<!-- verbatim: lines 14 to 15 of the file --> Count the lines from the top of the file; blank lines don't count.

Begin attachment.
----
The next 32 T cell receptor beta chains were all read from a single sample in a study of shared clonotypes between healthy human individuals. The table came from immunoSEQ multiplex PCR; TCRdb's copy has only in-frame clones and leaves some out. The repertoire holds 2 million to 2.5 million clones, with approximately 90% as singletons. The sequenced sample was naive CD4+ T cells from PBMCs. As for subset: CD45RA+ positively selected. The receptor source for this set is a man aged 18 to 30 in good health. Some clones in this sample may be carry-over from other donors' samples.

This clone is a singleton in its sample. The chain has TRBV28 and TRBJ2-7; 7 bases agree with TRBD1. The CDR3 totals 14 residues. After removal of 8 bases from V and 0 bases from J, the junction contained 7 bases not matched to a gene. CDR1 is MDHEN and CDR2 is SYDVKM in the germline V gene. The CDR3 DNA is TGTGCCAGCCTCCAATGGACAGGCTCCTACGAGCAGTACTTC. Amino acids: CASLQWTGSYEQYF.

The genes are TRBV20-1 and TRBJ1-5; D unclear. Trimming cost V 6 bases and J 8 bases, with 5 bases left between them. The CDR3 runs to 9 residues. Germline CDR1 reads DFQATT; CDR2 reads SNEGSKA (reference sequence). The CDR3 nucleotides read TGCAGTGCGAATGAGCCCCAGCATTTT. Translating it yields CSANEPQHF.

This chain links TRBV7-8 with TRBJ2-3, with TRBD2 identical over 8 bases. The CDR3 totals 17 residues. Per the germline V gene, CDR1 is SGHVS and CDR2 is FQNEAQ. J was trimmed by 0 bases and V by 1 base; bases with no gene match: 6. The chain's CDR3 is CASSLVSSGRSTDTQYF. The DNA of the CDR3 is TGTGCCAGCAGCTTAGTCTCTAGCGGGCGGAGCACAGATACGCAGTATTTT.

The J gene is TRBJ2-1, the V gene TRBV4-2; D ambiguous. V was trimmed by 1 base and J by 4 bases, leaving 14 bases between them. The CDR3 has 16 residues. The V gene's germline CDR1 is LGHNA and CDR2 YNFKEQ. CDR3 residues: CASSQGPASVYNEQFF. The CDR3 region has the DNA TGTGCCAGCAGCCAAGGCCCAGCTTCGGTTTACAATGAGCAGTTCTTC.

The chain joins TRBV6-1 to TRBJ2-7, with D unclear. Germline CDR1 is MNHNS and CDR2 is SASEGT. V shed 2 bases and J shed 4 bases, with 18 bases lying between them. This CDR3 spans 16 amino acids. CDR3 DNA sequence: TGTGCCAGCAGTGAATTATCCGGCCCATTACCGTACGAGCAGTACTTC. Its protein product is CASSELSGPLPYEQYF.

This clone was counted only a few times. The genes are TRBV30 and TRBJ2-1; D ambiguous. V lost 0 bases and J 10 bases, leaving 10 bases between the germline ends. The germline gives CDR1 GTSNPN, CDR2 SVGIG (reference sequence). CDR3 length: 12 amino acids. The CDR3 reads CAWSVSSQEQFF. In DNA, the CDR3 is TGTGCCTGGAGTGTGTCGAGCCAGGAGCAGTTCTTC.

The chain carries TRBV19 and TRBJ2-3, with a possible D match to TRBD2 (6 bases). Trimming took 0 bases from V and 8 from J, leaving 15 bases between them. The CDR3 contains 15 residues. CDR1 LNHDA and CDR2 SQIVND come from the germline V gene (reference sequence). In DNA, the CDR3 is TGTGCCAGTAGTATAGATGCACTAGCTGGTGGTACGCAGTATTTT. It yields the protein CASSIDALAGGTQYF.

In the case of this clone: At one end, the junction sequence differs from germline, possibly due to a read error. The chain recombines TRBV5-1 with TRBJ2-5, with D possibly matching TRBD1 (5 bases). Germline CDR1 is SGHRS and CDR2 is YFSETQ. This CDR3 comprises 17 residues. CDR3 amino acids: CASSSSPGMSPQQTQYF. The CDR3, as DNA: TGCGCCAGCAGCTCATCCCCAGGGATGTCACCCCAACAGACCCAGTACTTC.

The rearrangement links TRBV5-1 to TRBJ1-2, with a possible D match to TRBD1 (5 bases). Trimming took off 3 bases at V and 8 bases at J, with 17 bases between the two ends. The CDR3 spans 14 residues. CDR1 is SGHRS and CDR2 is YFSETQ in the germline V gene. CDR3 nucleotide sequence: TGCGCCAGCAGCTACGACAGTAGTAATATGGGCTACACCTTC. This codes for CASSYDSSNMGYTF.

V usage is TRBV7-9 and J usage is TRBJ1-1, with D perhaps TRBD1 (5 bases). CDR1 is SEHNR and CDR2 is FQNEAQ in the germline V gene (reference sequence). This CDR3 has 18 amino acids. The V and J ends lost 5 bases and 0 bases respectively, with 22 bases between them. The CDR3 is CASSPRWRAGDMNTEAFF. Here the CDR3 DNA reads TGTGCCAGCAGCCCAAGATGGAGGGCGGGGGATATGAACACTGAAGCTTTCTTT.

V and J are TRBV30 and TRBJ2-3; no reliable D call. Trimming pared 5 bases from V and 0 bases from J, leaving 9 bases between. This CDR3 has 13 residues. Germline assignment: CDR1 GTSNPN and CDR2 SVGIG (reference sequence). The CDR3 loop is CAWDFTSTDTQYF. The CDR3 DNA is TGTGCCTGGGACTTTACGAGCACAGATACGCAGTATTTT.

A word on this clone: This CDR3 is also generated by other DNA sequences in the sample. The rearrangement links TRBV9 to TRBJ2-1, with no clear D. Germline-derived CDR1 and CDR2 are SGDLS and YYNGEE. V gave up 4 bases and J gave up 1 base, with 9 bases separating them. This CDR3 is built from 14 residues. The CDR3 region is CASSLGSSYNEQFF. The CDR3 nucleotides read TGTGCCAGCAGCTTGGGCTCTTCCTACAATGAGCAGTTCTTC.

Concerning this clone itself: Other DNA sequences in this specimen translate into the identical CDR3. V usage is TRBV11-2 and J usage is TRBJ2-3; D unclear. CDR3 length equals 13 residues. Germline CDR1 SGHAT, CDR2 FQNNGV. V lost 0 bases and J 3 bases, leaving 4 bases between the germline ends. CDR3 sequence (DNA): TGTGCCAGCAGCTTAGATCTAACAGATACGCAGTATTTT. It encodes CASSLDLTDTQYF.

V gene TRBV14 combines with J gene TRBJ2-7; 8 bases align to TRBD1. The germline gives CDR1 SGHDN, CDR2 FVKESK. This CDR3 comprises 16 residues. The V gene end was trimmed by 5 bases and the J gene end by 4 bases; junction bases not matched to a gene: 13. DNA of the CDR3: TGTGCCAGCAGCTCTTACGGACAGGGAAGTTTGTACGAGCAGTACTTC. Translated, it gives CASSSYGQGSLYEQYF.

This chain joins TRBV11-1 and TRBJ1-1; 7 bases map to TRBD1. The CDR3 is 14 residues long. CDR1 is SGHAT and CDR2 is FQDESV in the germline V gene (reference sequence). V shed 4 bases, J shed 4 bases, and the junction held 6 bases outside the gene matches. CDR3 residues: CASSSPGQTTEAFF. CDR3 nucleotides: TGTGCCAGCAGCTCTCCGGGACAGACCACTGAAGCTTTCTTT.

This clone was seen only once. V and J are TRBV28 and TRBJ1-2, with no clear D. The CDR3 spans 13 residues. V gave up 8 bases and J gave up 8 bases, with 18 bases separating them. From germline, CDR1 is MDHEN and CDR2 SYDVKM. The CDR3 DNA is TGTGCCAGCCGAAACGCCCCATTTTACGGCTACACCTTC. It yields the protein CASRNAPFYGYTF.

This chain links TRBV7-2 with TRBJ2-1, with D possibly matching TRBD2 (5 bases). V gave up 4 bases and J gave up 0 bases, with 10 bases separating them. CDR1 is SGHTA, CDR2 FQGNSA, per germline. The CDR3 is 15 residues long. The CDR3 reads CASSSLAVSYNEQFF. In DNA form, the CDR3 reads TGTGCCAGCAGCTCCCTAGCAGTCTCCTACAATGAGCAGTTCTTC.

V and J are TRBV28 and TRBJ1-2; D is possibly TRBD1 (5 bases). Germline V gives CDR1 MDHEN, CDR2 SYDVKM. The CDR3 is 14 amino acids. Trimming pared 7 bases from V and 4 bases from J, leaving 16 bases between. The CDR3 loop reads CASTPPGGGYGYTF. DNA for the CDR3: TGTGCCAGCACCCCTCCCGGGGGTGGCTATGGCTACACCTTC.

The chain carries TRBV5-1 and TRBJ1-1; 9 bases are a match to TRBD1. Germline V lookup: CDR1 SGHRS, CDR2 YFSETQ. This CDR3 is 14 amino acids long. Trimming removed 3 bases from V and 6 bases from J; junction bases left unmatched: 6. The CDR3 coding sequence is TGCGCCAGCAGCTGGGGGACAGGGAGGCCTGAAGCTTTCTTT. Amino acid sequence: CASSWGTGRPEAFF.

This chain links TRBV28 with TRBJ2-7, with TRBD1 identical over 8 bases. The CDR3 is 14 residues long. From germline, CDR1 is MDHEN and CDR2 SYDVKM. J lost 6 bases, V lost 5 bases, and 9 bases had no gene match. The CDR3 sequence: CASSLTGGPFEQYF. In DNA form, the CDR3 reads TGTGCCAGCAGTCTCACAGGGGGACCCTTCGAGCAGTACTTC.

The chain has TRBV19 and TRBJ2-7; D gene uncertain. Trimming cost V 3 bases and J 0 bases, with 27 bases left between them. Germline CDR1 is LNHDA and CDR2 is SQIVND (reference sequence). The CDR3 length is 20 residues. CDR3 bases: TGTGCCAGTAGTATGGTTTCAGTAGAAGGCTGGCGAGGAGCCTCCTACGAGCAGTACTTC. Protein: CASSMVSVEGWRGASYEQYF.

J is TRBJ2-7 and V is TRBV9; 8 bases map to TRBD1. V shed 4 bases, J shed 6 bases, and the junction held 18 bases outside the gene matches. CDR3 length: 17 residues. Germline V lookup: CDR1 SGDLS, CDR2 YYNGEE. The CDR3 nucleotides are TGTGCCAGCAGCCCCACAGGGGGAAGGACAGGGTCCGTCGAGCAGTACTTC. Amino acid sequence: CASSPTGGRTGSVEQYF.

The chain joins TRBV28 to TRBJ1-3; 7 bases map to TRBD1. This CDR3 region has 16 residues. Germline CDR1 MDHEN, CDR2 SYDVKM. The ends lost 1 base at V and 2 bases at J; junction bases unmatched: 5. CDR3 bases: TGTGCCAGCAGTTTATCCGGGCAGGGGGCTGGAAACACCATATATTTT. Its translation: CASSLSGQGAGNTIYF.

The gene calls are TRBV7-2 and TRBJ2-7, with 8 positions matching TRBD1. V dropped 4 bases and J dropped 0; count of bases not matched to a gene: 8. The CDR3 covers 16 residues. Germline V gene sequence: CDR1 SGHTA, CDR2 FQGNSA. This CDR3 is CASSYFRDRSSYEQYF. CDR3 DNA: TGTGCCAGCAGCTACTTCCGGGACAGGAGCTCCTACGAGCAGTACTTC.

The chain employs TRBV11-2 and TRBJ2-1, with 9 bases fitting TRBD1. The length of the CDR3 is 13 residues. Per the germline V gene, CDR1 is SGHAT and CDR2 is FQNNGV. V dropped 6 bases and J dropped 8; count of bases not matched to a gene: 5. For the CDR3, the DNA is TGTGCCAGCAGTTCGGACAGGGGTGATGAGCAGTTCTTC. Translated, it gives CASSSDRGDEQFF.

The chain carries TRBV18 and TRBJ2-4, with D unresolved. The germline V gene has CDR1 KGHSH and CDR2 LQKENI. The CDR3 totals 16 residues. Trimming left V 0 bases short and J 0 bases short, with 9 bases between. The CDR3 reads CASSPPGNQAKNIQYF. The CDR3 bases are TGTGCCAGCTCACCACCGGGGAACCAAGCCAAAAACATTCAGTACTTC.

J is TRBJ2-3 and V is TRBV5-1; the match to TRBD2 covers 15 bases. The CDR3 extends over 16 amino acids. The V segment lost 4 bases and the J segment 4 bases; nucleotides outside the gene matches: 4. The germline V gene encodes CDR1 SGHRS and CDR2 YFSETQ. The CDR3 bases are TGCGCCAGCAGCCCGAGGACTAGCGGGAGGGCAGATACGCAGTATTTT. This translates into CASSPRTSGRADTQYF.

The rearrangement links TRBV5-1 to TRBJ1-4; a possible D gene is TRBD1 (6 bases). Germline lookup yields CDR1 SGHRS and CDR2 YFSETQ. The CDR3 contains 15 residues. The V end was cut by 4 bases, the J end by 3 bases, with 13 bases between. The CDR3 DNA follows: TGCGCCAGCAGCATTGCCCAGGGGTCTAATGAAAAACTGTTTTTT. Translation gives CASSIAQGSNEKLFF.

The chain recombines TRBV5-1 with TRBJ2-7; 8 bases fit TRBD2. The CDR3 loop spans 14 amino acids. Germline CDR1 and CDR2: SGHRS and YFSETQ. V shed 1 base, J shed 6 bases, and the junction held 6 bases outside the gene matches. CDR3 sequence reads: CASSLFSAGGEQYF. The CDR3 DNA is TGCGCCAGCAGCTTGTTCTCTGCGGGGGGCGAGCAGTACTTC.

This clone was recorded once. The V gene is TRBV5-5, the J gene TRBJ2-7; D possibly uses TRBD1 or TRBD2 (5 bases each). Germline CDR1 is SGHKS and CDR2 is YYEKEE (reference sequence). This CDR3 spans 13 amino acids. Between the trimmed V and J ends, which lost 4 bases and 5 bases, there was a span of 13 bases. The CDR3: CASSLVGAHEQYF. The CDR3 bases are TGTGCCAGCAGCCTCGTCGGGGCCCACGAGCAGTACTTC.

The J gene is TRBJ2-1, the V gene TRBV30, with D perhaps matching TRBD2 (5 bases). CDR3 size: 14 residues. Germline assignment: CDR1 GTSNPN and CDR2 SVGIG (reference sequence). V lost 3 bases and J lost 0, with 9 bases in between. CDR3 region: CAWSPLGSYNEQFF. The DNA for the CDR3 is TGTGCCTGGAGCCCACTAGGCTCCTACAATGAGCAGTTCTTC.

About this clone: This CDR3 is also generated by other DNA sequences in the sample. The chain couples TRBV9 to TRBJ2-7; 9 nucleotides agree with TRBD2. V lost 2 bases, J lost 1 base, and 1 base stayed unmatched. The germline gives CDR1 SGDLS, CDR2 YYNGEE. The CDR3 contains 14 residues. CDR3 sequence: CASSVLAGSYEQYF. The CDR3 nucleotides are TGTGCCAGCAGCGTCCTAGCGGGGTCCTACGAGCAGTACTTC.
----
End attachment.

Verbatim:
Concerning this clone itself: Other DNA sequences in this specimen translate into the identical CDR3. V usage is TRBV11-2 and J usage is TRBJ2-3; D unclear. CDR3 length equals 13 residues. Germline CDR1 SGHAT, CDR2 FQNNGV. V lost 0 bases and J 3 bases, leaving 4 bases between the germline ends. CDR3 sequence (DNA): TGTGCCAGCAGCTTAGATCTAACAGATACGCAGTATTTT. It encodes CASSLDLTDTQYF.

V gene TRBV14 combines with J gene TRBJ2-7; 8 bases align to TRBD1. The germline gives CDR1 SGHDN, CDR2 FVKESK. This CDR3 comprises 16 residues. The V gene end was trimmed by 5 bases and the J gene end by 4 bases; junction bases not matched to a gene: 13. DNA of the CDR3: TGTGCCAGCAGCTCTTACGGACAGGGAAGTTTGTACGAGCAGTACTTC. Translated, it gives CASSSYGQGSLYEQYF.